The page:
Parents of Jamaican killed in Pittsburgh demand justice
The parents of slain Jamaican Peter Spencer have questioned the circumstances under which their son was killed in December 2021 and have called for the authorities in Pennsylvania to bring his killer/s to justice.
In an interview with The Gleaner, Icilda Spencer-Henry and Conroy Spencer said that they have not received a satisfactory explanation about their son's killing.
“We have been told that there was an altercation and the people who shot him were in fear for their lives, but this makes no sense as he was with four other white men when he was shot and killed,” Spencer-Henry said.
The Spencers said that the four men who were with Peter were detained and taken into custody but were later released without being charged.
According to the police, Spencer was found shot in Rockland Township in the early morning hours of December 12 after police were called to a residence on Carls Road shortly before 2: 30 am.
Spencer 29, of Pittsburgh, was found to have several gunshot wounds. His body was found on the front lawn of the property. A motive has not been determined.
The police have not released the full police report nor have they published the suspected killer's name or filed charges.
The police say that they are still investigating and requested that the public be patient as they gather the ballistics and other evidence.
Peter Spencer, who has three brothers and a sister, was born in Waterhouse, Kingston 11, and attended Balmagie and St Peter Claver primary schools and later St Andrew Technical High.
In 2008 at age 16, Peter migrated to the United States with his father, settling in North Carolina.
Peter returned to Jamaica for a while but moved back to the US in 2013 to stay with his mother in Pennsylvania.
He was a contractor in the construction industry, said Mrs Spencer-Henry.
Both mother and father described Peter as very helpful and praised him for encouraging others to succeed.
“When he got a contract, he did not just pay wages to the others, but shared the proceeds among everyone,” his father said.
Mrs Spencer-Henry said that on Fridays, her son would prepare food for the homeless. He also talked about opening a Jamaican restaurant that would offer fine dining, his mother said.
“My son was not perfect, but he did not like anyone around him who did not work. He worked hard, and he was always encouraging others, motivating them to do better,” Mrs Spencer-Henry told The Gleaner.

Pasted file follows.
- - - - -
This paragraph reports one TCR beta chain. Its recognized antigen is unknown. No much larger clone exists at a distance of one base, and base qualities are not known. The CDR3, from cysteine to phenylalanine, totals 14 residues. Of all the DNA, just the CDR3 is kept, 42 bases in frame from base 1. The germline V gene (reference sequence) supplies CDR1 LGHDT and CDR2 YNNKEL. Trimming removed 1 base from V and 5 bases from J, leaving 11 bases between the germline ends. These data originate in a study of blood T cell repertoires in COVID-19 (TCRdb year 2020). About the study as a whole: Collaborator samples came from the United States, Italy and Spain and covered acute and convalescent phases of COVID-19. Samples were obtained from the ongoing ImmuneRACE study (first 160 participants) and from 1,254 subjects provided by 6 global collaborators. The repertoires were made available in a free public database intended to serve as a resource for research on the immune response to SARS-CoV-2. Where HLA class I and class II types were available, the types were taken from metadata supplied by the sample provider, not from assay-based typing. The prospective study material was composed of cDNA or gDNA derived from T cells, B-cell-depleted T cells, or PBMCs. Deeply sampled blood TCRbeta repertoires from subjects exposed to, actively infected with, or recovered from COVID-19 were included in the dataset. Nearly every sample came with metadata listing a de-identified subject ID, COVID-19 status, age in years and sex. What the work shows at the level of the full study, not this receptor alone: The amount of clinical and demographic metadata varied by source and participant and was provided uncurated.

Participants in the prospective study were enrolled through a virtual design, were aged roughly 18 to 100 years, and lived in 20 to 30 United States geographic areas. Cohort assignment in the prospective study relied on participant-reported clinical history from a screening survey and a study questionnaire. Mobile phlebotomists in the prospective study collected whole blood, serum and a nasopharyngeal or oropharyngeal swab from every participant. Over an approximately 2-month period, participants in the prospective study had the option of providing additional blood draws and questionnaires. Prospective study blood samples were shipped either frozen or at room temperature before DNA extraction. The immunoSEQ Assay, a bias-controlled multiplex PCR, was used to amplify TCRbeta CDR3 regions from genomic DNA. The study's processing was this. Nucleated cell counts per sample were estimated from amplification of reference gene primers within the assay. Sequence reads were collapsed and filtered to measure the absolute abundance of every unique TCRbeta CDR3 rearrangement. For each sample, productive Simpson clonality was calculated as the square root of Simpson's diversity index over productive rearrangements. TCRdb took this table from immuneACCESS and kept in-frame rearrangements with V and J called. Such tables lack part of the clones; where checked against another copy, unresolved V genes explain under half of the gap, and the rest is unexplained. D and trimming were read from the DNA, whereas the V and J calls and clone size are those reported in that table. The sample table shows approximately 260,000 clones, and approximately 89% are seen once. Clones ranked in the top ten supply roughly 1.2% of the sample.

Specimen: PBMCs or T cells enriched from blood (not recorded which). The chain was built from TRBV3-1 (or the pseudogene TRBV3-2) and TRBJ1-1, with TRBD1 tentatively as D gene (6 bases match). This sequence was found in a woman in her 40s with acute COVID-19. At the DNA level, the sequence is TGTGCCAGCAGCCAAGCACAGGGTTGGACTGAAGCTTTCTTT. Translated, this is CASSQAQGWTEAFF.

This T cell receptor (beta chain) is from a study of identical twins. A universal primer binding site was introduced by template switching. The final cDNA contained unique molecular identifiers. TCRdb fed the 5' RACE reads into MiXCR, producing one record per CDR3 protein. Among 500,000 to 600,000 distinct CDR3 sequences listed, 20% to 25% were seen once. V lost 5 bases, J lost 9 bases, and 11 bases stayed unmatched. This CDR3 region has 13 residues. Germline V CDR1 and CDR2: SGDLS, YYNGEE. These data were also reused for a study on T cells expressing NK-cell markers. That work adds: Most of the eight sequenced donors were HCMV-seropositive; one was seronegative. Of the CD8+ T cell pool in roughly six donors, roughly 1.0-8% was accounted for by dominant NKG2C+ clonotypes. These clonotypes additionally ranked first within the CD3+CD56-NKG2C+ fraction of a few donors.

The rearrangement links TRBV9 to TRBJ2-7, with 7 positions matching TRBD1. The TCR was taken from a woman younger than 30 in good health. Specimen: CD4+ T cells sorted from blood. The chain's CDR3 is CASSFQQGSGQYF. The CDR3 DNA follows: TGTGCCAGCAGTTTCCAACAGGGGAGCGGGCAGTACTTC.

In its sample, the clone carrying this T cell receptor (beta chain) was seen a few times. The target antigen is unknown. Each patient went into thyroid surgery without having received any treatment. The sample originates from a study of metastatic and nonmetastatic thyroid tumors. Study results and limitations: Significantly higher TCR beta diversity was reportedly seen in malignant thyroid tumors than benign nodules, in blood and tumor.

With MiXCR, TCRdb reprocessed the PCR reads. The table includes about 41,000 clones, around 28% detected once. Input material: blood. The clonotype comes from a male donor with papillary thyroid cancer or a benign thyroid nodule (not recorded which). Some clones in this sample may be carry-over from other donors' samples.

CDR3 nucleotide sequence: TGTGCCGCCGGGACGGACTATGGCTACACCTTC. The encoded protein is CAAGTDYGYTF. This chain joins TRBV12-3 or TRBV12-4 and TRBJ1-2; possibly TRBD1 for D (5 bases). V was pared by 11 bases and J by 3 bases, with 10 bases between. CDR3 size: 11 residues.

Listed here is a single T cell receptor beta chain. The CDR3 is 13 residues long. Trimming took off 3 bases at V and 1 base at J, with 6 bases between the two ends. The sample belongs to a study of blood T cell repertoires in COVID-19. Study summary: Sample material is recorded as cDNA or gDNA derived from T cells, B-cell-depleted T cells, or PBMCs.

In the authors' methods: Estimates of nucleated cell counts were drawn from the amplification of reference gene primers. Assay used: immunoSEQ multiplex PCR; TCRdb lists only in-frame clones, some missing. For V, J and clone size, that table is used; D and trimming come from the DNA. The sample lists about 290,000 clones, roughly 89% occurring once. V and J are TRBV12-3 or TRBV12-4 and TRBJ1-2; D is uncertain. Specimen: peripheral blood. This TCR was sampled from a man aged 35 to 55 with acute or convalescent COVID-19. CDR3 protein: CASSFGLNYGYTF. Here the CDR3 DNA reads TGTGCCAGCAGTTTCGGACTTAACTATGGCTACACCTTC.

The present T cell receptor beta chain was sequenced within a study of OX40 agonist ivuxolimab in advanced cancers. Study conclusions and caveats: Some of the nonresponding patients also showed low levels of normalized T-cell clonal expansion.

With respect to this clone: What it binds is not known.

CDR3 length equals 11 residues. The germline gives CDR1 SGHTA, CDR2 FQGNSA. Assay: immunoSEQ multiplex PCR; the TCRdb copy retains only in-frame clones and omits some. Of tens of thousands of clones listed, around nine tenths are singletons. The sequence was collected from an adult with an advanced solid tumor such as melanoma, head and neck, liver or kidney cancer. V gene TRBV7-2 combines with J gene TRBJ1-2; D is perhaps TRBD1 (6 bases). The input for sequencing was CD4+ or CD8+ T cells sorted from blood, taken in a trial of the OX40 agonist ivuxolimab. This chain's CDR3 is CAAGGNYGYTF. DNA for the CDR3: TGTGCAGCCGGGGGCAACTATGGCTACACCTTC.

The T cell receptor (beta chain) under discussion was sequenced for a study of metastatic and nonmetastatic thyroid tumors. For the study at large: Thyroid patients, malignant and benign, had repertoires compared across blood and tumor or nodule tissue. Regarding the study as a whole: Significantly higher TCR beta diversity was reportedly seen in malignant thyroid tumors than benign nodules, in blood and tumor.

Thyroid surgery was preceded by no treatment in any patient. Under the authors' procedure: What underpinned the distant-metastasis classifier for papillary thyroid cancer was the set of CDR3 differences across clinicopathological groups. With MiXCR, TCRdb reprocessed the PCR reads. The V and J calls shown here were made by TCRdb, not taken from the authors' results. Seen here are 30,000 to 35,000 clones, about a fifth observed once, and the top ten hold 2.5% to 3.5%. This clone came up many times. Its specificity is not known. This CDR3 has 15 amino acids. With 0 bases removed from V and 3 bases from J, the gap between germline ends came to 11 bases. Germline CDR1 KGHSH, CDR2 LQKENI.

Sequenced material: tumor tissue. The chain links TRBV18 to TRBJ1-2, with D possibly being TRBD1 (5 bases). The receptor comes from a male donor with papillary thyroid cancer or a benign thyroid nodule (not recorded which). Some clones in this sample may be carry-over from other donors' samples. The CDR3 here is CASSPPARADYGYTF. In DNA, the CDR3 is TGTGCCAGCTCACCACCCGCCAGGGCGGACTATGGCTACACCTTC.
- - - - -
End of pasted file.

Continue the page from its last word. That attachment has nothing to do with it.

“He even tried to get people to pool their funds to help pay down on homes,” said Mr Spencer.
The elder Spencer referred to his late son as his protector who always had his back.
The family has hired a private detective and retained the services of an attorney-at-law.
The silence surrounding his killing has sparked outcry among black community leaders in Pennsylvania, who are demanding the arrest of those responsible for his killing.
Jamaica's Global Diaspora Council member for the US Northeastern Region, Dr Karren Dunkley, met on the weekend with members of the attorney general's office in Philadelphia to discuss Spencer's killing and the perceived lack of action in getting justice for his family.
“We write you as the Jamaican Diaspora Northeast USA-Pennsylvania calling for urgent, concrete action and a thorough, impartial investigation without delay,” Dunkley said in a letter sent to the attorney general on Sunday.
She said it was a matter of grave concern that a family could lose a husband and breadwinner and suggested that the community did not believe that the perpetrators were being pursued with urgency.
“News reports have cited the police as saying multiple firearms were found at the scene and that a suspect, whose name was not disclosed, had been taken into custody. But there is no word as to whether charges have been brought against said suspect and/or others,” said Dunkley.
Tim Stevens, the CEO of the Allegheny County Democratic Black Caucus, said Spencer sustained six bullet wounds to his chest as well as a shot to the head.